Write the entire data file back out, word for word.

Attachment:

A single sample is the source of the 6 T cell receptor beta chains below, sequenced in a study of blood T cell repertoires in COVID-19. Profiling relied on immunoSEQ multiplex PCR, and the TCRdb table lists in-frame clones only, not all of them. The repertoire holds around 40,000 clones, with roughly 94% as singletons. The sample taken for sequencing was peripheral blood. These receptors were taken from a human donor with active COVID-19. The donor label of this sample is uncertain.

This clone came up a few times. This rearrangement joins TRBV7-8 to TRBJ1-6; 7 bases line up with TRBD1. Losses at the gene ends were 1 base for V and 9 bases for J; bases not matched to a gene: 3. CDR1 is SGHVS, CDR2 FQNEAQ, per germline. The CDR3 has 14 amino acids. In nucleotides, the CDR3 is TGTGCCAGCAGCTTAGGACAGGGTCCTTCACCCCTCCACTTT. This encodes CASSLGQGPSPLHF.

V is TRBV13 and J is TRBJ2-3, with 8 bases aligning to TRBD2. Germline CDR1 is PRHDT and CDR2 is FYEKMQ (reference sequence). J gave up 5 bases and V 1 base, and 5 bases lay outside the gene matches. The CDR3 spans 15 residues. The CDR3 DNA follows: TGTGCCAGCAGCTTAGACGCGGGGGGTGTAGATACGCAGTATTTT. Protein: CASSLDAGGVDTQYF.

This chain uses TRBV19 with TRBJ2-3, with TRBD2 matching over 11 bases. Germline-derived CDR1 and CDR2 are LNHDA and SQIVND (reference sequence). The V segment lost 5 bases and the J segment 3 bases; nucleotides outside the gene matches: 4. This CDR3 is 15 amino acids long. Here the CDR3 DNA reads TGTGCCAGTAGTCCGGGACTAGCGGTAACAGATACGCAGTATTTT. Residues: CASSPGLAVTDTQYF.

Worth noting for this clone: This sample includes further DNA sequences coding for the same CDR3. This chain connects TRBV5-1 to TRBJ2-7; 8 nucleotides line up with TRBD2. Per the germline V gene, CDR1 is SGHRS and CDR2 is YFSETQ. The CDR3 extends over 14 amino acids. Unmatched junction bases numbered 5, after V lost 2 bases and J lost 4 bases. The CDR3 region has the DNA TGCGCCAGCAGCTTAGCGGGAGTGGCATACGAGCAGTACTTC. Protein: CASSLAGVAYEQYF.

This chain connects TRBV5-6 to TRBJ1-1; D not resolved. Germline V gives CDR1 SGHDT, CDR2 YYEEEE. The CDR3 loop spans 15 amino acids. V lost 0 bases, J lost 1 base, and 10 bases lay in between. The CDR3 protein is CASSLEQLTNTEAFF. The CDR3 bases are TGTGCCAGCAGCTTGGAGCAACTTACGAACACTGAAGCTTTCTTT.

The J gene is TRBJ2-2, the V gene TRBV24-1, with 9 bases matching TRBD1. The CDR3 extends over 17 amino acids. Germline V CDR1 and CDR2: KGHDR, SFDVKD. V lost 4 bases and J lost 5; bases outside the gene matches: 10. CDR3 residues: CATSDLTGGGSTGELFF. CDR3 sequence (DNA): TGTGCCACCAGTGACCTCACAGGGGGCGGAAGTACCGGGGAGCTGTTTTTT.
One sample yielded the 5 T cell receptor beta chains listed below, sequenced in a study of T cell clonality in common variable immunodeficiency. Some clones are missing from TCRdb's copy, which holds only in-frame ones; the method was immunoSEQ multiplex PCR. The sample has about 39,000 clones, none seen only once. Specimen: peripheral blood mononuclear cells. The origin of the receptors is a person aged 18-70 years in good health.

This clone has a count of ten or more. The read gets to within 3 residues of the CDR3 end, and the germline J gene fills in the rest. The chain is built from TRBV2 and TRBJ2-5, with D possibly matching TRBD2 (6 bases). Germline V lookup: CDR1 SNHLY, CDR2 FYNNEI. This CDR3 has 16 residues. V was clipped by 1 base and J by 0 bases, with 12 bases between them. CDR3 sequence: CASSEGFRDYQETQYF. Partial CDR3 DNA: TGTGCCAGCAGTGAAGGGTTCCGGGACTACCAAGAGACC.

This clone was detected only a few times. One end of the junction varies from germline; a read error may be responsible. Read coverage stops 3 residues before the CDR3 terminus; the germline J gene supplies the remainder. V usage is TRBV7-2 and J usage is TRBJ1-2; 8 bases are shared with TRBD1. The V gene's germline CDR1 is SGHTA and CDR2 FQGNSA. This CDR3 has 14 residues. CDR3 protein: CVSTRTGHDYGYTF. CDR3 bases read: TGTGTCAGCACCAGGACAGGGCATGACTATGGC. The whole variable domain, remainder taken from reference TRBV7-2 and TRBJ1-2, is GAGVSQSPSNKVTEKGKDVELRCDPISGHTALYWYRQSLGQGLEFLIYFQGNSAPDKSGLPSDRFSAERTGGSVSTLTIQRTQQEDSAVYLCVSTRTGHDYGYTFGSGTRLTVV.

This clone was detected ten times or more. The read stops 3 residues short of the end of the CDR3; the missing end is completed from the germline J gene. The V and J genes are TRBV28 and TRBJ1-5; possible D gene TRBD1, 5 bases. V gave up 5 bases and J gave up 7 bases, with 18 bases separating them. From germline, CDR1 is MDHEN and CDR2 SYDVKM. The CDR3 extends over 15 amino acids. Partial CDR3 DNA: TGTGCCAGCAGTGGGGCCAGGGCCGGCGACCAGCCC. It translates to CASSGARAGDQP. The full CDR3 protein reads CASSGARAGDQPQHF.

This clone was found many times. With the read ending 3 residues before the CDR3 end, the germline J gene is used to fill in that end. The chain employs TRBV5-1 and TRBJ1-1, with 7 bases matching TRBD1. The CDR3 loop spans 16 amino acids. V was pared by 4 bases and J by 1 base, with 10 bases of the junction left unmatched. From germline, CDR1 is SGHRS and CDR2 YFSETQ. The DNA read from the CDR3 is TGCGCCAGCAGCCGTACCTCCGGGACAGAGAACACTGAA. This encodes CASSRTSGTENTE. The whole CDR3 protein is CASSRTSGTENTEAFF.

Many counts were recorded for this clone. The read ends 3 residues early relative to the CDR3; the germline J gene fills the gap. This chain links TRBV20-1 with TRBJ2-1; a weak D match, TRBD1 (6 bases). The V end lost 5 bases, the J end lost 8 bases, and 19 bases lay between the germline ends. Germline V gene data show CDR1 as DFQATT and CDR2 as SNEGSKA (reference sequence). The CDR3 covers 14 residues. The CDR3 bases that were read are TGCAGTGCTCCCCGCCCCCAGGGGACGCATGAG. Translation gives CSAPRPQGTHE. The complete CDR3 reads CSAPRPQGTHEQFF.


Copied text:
A single sample is the source of the 6 T cell receptor beta chains below, sequenced in a study of blood T cell repertoires in COVID-19. Profiling relied on immunoSEQ multiplex PCR, and the TCRdb table lists in-frame clones only, not all of them. The repertoire holds around 40,000 clones, with roughly 94% as singletons. The sample taken for sequencing was peripheral blood. These receptors were taken from a human donor with active COVID-19. The donor label of this sample is uncertain.

This clone came up a few times. This rearrangement joins TRBV7-8 to TRBJ1-6; 7 bases line up with TRBD1. Losses at the gene ends were 1 base for V and 9 bases for J; bases not matched to a gene: 3. CDR1 is SGHVS, CDR2 FQNEAQ, per germline. The CDR3 has 14 amino acids. In nucleotides, the CDR3 is TGTGCCAGCAGCTTAGGACAGGGTCCTTCACCCCTCCACTTT. This encodes CASSLGQGPSPLHF.

V is TRBV13 and J is TRBJ2-3, with 8 bases aligning to TRBD2. Germline CDR1 is PRHDT and CDR2 is FYEKMQ (reference sequence). J gave up 5 bases and V 1 base, and 5 bases lay outside the gene matches. The CDR3 spans 15 residues. The CDR3 DNA follows: TGTGCCAGCAGCTTAGACGCGGGGGGTGTAGATACGCAGTATTTT. Protein: CASSLDAGGVDTQYF.

This chain uses TRBV19 with TRBJ2-3, with TRBD2 matching over 11 bases. Germline-derived CDR1 and CDR2 are LNHDA and SQIVND (reference sequence). The V segment lost 5 bases and the J segment 3 bases; nucleotides outside the gene matches: 4. This CDR3 is 15 amino acids long. Here the CDR3 DNA reads TGTGCCAGTAGTCCGGGACTAGCGGTAACAGATACGCAGTATTTT. Residues: CASSPGLAVTDTQYF.

Worth noting for this clone: This sample includes further DNA sequences coding for the same CDR3. This chain connects TRBV5-1 to TRBJ2-7; 8 nucleotides line up with TRBD2. Per the germline V gene, CDR1 is SGHRS and CDR2 is YFSETQ. The CDR3 extends over 14 amino acids. Unmatched junction bases numbered 5, after V lost 2 bases and J lost 4 bases. The CDR3 region has the DNA TGCGCCAGCAGCTTAGCGGGAGTGGCATACGAGCAGTACTTC. Protein: CASSLAGVAYEQYF.

This chain connects TRBV5-6 to TRBJ1-1; D not resolved. Germline V gives CDR1 SGHDT, CDR2 YYEEEE. The CDR3 loop spans 15 amino acids. V lost 0 bases, J lost 1 base, and 10 bases lay in between. The CDR3 protein is CASSLEQLTNTEAFF. The CDR3 bases are TGTGCCAGCAGCTTGGAGCAACTTACGAACACTGAAGCTTTCTTT.

The J gene is TRBJ2-2, the V gene TRBV24-1, with 9 bases matching TRBD1. The CDR3 extends over 17 amino acids. Germline V CDR1 and CDR2: KGHDR, SFDVKD. V lost 4 bases and J lost 5; bases outside the gene matches: 10. CDR3 residues: CATSDLTGGGSTGELFF. CDR3 sequence (DNA): TGTGCCACCAGTGACCTCACAGGGGGCGGAAGTACCGGGGAGCTGTTTTTT.
One sample yielded the 5 T cell receptor beta chains listed below, sequenced in a study of T cell clonality in common variable immunodeficiency. Some clones are missing from TCRdb's copy, which holds only in-frame ones; the method was immunoSEQ multiplex PCR. The sample has about 39,000 clones, none seen only once. Specimen: peripheral blood mononuclear cells. The origin of the receptors is a person aged 18-70 years in good health.

This clone has a count of ten or more. The read gets to within 3 residues of the CDR3 end, and the germline J gene fills in the rest. The chain is built from TRBV2 and TRBJ2-5, with D possibly matching TRBD2 (6 bases). Germline V lookup: CDR1 SNHLY, CDR2 FYNNEI. This CDR3 has 16 residues. V was clipped by 1 base and J by 0 bases, with 12 bases between them. CDR3 sequence: CASSEGFRDYQETQYF. Partial CDR3 DNA: TGTGCCAGCAGTGAAGGGTTCCGGGACTACCAAGAGACC.

This clone was detected only a few times. One end of the junction varies from germline; a read error may be responsible. Read coverage stops 3 residues before the CDR3 terminus; the germline J gene supplies the remainder. V usage is TRBV7-2 and J usage is TRBJ1-2; 8 bases are shared with TRBD1. The V gene's germline CDR1 is SGHTA and CDR2 FQGNSA. This CDR3 has 14 residues. CDR3 protein: CVSTRTGHDYGYTF. CDR3 bases read: TGTGTCAGCACCAGGACAGGGCATGACTATGGC. The whole variable domain, remainder taken from reference TRBV7-2 and TRBJ1-2, is GAGVSQSPSNKVTEKGKDVELRCDPISGHTALYWYRQSLGQGLEFLIYFQGNSAPDKSGLPSDRFSAERTGGSVSTLTIQRTQQEDSAVYLCVSTRTGHDYGYTFGSGTRLTVV.

This clone was detected ten times or more. The read stops 3 residues short of the end of the CDR3; the missing end is completed from the germline J gene. The V and J genes are TRBV28 and TRBJ1-5; possible D gene TRBD1, 5 bases. V gave up 5 bases and J gave up 7 bases, with 18 bases separating them. From germline, CDR1 is MDHEN and CDR2 SYDVKM. The CDR3 extends over 15 amino acids. Partial CDR3 DNA: TGTGCCAGCAGTGGGGCCAGGGCCGGCGACCAGCCC. It translates to CASSGARAGDQP. The full CDR3 protein reads CASSGARAGDQPQHF.

This clone was found many times. With the read ending 3 residues before the CDR3 end, the germline J gene is used to fill in that end. The chain employs TRBV5-1 and TRBJ1-1, with 7 bases matching TRBD1. The CDR3 loop spans 16 amino acids. V was pared by 4 bases and J by 1 base, with 10 bases of the junction left unmatched. From germline, CDR1 is SGHRS and CDR2 YFSETQ. The DNA read from the CDR3 is TGCGCCAGCAGCCGTACCTCCGGGACAGAGAACACTGAA. This encodes CASSRTSGTENTE. The whole CDR3 protein is CASSRTSGTENTEAFF.

Many counts were recorded for this clone. The read ends 3 residues early relative to the CDR3; the germline J gene fills the gap. This chain links TRBV20-1 with TRBJ2-1; a weak D match, TRBD1 (6 bases). The V end lost 5 bases, the J end lost 8 bases, and 19 bases lay between the germline ends. Germline V gene data show CDR1 as DFQATT and CDR2 as SNEGSKA (reference sequence). The CDR3 covers 14 residues. The CDR3 bases that were read are TGCAGTGCTCCCCGCCCCCAGGGGACGCATGAG. Translation gives CSAPRPQGTHE. The complete CDR3 reads CSAPRPQGTHEQFF.